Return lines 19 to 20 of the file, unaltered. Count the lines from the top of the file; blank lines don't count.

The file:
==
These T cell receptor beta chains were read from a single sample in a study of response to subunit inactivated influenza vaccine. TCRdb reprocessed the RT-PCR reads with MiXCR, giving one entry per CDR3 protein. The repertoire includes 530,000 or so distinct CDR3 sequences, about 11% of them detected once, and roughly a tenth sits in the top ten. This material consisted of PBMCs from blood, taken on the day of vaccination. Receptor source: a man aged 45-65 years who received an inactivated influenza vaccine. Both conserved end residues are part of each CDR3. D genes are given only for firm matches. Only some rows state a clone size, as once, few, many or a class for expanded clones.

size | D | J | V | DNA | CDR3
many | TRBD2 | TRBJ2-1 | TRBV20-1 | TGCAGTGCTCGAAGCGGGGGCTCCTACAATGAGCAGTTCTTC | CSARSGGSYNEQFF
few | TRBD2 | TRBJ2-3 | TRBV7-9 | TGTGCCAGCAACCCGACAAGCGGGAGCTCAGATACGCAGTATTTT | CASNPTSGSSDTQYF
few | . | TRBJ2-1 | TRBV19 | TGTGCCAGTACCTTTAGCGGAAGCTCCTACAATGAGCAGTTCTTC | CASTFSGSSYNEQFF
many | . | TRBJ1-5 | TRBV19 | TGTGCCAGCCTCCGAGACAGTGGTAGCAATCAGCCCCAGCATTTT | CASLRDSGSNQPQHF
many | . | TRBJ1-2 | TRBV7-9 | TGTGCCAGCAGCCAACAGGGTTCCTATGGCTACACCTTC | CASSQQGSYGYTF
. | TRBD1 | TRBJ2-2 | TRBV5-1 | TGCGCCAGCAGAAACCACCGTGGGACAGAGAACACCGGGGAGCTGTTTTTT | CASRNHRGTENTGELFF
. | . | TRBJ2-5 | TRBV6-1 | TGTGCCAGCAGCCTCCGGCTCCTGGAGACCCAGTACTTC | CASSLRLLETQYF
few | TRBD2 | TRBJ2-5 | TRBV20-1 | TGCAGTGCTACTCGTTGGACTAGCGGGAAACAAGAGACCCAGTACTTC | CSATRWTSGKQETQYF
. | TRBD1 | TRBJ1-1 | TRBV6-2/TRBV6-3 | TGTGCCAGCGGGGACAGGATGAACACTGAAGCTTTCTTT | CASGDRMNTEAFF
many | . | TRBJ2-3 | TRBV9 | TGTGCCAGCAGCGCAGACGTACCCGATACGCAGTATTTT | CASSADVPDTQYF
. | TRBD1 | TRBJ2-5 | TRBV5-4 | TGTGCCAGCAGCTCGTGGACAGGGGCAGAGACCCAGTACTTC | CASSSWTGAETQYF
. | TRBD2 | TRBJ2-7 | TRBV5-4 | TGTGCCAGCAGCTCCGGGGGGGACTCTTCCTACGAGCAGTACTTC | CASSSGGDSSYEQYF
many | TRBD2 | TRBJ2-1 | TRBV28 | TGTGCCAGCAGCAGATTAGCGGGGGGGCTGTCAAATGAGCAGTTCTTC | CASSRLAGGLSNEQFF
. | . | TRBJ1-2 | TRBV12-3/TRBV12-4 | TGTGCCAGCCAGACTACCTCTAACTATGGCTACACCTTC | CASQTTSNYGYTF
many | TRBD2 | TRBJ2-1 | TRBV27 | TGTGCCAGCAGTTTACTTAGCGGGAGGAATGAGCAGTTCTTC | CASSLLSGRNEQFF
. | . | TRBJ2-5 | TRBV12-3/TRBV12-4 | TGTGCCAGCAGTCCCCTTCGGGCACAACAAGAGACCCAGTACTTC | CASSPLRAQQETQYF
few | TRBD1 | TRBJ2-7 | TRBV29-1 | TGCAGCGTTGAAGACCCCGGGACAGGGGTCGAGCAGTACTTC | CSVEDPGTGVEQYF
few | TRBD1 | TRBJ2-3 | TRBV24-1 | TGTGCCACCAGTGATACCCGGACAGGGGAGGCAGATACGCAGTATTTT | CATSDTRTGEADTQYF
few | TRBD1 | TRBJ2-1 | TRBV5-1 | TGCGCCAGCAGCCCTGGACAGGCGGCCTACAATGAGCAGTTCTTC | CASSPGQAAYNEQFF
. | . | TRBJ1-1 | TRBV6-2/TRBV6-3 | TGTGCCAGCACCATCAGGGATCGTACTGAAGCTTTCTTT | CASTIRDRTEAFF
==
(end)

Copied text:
few | TRBD1 | TRBJ2-7 | TRBV29-1 | TGCAGCGTTGAAGACCCCGGGACAGGGGTCGAGCAGTACTTC | CSVEDPGTGVEQYF
few | TRBD1 | TRBJ2-3 | TRBV24-1 | TGTGCCACCAGTGATACCCGGACAGGGGAGGCAGATACGCAGTATTTT | CATSDTRTGEADTQYF